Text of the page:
What happened when Caesar crossed the Rubicon

Caesar crossed the Rubicon with the immortal phrase: Let the die be cast.

Pompey and many senators fled south, believing that Caesar was marching quickly for Rome. Caesar paused and opened negotiations, but they were not successful. Caesar continued to advance to force a conference with Pompey.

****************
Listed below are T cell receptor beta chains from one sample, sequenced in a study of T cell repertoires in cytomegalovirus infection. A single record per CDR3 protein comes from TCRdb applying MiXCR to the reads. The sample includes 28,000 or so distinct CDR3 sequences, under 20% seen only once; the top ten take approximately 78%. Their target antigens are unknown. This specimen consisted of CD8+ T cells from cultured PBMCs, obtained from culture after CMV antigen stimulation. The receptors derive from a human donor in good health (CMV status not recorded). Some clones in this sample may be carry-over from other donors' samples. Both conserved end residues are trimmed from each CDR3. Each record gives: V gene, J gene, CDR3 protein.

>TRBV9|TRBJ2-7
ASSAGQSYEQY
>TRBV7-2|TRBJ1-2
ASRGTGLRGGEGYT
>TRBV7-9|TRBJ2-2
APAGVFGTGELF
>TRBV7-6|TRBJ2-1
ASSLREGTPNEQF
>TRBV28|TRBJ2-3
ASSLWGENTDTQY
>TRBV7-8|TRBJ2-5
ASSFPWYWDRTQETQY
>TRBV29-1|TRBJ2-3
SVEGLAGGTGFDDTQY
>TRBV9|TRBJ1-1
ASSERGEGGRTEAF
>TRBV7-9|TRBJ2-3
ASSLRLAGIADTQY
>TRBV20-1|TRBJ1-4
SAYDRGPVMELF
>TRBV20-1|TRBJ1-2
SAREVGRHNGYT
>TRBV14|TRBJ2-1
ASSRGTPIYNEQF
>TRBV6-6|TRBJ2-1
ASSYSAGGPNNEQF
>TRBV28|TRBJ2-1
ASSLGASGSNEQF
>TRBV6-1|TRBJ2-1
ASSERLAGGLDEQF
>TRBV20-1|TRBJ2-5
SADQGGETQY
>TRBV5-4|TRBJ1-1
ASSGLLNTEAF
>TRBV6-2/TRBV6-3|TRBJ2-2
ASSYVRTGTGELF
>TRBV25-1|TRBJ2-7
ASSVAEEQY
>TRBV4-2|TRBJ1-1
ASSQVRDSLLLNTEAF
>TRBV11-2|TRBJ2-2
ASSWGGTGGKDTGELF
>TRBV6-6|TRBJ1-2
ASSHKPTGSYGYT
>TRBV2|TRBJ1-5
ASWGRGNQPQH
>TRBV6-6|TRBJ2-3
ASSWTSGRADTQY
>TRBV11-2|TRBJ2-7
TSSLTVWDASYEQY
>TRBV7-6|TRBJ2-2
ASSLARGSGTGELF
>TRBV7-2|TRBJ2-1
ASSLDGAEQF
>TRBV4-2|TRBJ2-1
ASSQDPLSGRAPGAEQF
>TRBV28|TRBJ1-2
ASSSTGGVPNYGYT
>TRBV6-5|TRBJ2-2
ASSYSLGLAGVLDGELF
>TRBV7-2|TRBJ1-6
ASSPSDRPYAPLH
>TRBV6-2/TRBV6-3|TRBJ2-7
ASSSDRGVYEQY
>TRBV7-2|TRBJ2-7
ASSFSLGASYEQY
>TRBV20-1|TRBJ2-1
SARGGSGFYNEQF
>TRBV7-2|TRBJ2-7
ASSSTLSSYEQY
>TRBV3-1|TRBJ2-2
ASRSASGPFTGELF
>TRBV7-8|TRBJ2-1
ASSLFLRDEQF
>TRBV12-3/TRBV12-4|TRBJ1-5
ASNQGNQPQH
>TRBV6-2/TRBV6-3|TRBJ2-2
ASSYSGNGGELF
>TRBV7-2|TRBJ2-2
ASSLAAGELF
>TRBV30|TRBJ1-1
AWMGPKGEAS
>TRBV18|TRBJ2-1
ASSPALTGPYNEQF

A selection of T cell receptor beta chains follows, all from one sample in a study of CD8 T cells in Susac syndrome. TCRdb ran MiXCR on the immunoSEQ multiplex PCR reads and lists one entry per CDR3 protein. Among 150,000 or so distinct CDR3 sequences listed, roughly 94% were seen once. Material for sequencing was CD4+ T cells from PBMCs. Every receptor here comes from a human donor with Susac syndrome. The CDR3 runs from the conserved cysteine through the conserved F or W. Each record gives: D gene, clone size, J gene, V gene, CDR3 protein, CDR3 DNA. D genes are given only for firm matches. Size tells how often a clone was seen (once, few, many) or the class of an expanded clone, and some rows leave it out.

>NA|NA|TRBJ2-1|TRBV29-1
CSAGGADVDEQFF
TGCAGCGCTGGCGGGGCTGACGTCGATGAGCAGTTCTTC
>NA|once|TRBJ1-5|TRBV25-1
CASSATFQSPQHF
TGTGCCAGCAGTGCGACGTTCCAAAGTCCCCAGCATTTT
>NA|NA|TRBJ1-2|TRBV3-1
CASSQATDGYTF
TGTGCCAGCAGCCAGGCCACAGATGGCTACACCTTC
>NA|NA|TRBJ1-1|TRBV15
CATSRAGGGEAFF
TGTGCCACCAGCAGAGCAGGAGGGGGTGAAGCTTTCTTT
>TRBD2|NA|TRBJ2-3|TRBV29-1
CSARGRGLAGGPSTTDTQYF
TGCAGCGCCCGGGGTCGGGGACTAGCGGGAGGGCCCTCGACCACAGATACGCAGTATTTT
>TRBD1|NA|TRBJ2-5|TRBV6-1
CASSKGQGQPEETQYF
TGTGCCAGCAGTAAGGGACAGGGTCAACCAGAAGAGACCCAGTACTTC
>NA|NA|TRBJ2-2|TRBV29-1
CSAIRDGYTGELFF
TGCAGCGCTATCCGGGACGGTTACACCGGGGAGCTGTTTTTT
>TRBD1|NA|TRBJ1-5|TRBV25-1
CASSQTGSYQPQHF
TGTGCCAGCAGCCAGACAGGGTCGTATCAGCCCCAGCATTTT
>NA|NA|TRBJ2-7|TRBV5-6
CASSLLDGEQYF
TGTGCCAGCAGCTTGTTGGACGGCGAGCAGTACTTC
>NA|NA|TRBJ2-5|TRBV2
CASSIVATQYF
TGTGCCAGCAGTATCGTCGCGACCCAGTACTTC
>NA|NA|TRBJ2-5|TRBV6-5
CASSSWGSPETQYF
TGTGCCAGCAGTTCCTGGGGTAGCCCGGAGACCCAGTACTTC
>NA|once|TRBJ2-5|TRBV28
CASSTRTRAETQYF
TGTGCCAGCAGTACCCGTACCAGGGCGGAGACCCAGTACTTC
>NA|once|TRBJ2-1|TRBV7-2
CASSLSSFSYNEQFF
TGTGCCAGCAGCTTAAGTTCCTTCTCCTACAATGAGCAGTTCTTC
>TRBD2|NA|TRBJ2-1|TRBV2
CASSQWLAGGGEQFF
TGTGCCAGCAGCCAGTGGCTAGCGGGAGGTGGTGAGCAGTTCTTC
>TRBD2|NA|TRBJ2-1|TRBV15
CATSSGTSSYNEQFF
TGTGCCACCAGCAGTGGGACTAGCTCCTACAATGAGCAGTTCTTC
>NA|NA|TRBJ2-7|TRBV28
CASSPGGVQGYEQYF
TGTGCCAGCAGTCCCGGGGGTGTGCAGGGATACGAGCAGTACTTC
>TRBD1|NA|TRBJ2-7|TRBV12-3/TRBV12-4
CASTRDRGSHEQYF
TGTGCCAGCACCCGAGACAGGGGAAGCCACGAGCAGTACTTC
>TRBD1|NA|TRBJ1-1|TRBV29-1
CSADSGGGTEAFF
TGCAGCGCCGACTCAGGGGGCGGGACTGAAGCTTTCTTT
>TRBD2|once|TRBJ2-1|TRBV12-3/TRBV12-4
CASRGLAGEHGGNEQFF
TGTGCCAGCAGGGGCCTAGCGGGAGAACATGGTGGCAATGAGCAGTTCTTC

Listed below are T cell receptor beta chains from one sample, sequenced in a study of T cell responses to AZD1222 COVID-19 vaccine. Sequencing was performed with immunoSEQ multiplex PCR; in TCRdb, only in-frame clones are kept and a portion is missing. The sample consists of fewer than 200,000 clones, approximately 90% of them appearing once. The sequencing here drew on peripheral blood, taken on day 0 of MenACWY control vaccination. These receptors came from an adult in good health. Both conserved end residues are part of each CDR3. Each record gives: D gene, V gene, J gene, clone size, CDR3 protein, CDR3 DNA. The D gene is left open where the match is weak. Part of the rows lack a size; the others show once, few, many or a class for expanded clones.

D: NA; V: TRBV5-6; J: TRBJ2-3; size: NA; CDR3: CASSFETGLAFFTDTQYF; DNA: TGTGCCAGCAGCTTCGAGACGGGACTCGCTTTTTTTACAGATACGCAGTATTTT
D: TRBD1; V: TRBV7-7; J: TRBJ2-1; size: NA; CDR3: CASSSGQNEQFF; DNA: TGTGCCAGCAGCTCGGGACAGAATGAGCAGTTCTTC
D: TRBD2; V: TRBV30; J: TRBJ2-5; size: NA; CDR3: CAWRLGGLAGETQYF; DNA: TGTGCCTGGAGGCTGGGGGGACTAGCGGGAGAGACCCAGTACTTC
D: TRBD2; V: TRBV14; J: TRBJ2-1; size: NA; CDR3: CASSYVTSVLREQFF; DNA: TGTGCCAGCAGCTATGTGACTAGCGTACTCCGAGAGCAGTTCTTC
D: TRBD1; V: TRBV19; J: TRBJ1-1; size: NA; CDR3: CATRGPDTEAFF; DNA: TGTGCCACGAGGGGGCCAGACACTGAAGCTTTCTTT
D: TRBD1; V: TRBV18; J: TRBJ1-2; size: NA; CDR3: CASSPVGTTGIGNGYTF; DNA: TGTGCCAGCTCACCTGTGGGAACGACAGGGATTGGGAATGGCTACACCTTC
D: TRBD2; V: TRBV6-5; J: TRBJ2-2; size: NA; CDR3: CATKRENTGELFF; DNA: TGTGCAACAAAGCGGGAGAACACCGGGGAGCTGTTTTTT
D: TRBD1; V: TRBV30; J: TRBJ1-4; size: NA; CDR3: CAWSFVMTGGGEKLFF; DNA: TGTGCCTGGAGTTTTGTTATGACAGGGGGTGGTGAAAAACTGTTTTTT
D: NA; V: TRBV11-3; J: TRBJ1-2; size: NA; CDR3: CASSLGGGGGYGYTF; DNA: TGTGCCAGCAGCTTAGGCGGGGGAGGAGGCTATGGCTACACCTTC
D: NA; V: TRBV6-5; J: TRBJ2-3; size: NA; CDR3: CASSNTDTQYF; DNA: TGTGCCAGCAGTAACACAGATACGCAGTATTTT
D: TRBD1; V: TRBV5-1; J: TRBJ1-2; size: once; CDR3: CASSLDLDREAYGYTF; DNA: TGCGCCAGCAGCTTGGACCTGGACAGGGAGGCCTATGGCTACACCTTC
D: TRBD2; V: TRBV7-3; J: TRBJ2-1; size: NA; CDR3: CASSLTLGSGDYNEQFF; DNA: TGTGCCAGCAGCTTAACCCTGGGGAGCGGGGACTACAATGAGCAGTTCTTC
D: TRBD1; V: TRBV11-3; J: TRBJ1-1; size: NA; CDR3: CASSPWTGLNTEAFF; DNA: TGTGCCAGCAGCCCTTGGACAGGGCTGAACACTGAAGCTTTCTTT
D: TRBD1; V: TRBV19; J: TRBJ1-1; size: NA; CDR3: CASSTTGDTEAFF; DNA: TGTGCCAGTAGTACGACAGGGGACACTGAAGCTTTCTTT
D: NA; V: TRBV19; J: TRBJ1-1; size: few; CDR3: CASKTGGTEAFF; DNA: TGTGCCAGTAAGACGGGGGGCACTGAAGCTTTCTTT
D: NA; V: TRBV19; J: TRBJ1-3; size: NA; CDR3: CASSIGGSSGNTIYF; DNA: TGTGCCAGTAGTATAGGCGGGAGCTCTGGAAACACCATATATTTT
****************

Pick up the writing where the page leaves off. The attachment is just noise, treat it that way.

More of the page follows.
Pompey withdrew to Brundisium and was able to escape to Greece. Caesar stayed near Rome for about two weeks and then left Lepidus in charge of Italy while he attacked Pompey’s Spanish provinces. He defeated two of Pompey’s legates at the Battle of Ilerda and forced the surrender of the third; he then sent forces to north Africa. He return to Rome in the autumn and was elected Dictator; he resigned the dictatorship after 11 days and followed Pompey to Greece. He besieged Pompey at Dyrrhachium, but Pompey was able to break out and escape. Caesar followed Homey and engaged and decisively defeated him at Pharsalus on 9 August 48 BC. Pompey then fled for Egypt but he was killed when he arrived in Alexandria. Caesar arrived in Egypt. There were still enemies to face but Caesar’s main opponent, Pompey, was no longer a threat.